This year the crowd and fans of Wimbledon will not be able to admire Roger Federer's class, Rafael Nadal's determination, Novak Djokovic's athleticism and Serena Williams' power. No strawberries with cream, no glasses of Pimm's, no middle Sunday, no queue.
The All England Club decided not to hold the 134th edition of the Championships this year. After days of uncertainty and rumors, the statement finally came: "It is with great regret that the AELTC has today decided that The Championships 2020 will be canceled due to public health concerns linked to the coronavirus epidemic."
A few minutes later, ATP, WTA and ITF released a new official statement: the 2020 tennis season will be suspended at least until July 13th. it is the third time in Wimbledon's centennial history that the Slam was canceled.
The first two, of course, were during the First and Second World Wars. During the Second World War the facilities were used by the British Army: this year the tournament organizers will make some All England Club facilities available to the National Health Service (NHS).
The COVID-19 pandemic is ruining the 2020 tennis season, putting at risk a year that had to be exciting from various points of view: the Slam race between the Big Three, Serena Williams's Slam record quest, the improvements of young players, the fights for the ATP and WTA thrones, the return of Andy Murray, a legend at Wimbledon.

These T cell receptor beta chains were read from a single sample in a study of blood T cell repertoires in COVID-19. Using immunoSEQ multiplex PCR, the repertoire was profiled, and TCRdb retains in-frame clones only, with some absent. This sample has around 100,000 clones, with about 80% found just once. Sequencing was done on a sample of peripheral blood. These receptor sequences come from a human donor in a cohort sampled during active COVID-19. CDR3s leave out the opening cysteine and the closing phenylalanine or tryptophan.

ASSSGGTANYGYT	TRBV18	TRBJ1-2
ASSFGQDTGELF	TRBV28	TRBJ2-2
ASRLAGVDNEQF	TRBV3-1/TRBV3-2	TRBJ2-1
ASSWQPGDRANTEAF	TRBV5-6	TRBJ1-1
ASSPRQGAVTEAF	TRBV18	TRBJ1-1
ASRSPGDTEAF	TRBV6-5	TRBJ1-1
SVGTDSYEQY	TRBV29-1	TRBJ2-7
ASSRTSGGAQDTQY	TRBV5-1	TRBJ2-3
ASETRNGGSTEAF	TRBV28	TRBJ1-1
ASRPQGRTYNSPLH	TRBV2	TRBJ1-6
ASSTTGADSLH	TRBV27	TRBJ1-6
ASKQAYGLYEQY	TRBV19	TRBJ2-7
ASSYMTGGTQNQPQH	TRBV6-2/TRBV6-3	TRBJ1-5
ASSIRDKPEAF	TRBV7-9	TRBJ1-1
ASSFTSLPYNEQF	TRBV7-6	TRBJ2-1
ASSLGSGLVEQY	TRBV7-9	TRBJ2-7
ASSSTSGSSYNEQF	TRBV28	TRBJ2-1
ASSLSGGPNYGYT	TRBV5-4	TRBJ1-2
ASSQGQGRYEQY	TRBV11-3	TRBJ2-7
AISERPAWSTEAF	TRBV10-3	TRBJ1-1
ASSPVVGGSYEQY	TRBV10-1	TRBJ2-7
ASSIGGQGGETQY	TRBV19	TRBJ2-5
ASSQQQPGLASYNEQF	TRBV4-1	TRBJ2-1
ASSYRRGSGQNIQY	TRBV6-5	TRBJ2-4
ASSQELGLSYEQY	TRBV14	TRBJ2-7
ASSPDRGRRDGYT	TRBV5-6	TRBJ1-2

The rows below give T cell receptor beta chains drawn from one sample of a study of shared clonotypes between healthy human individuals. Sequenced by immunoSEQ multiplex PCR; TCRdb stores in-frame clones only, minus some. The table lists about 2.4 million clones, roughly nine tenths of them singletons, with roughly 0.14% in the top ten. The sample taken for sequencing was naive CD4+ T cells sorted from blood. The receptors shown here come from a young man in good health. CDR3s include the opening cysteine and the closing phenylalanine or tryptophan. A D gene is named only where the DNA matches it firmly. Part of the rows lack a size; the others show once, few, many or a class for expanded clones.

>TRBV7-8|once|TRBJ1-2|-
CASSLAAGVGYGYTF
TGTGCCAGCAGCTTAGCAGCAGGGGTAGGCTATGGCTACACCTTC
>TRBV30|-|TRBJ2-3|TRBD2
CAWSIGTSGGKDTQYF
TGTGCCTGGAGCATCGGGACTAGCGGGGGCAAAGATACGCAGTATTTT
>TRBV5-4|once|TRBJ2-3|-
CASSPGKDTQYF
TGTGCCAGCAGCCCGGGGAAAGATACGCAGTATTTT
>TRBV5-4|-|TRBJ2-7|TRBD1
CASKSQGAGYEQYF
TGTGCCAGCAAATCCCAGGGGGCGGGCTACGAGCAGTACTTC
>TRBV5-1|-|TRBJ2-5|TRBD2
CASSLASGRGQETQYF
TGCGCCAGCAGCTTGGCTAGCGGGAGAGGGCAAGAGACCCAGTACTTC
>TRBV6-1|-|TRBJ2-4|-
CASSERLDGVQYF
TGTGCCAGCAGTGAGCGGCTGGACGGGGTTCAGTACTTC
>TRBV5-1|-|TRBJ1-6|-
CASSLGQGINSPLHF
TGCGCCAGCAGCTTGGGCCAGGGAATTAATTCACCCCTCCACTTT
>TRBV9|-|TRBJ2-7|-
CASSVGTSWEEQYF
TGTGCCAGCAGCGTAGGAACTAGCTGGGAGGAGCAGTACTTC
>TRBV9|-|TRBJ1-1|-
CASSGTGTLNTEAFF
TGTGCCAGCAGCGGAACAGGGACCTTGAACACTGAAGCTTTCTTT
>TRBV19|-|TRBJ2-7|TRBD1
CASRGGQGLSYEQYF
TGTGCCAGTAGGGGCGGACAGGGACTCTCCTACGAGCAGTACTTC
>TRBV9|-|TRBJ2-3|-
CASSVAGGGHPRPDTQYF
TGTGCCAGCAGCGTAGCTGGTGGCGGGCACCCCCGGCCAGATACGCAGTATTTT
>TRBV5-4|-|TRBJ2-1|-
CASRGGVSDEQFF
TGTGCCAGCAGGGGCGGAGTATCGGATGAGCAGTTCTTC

The cancellation of the Championships goes beyond anything we've seen happening in tennis in the past few weeks. Wimbledon is a symbol, the greatest bulwark of centuries-old traditions, carefully guarded by generations of All England Club members.
But it is also the Slam of technological innovations, such as retractable roofs on the courts. The organization, the glamor, the charm, and the seraphic beauty of the tournament made it the most prestigious, awaited and important tennis event of the season.
From its foundation in 1877 to today. A symbol that will last over time, waging wars and pandemics, always remaining in its place, improved, arranged, but with the true essence constant over time, within its most intimate soul.
Wimbledon, unlike many other tournaments, if not the others, has an economic reason that makes cancellation less painful: insurance, which will allow the tournament not to fall into an economic disaster, as predictably will happen to other tournaments.
Unlike what is happening with the Italian Open (with all the criticisms about it), the Wimbledon organizers were very clear: in the past few weeks, they said that the tournament would not be relocated in 2020 and that the ticket holders would be refunded.
But one thing about the situation we are all experiencing is certain: the COVID-19 pandemic will end. All this will pass, the Championships will always be there waiting for us, with its green lawns, the London background, strawberries with cream and a glasses of Pimm's, ready once again to make its protagonists shine like Roger Federer and Serena Williams, who will also be at Wimbledon for next season.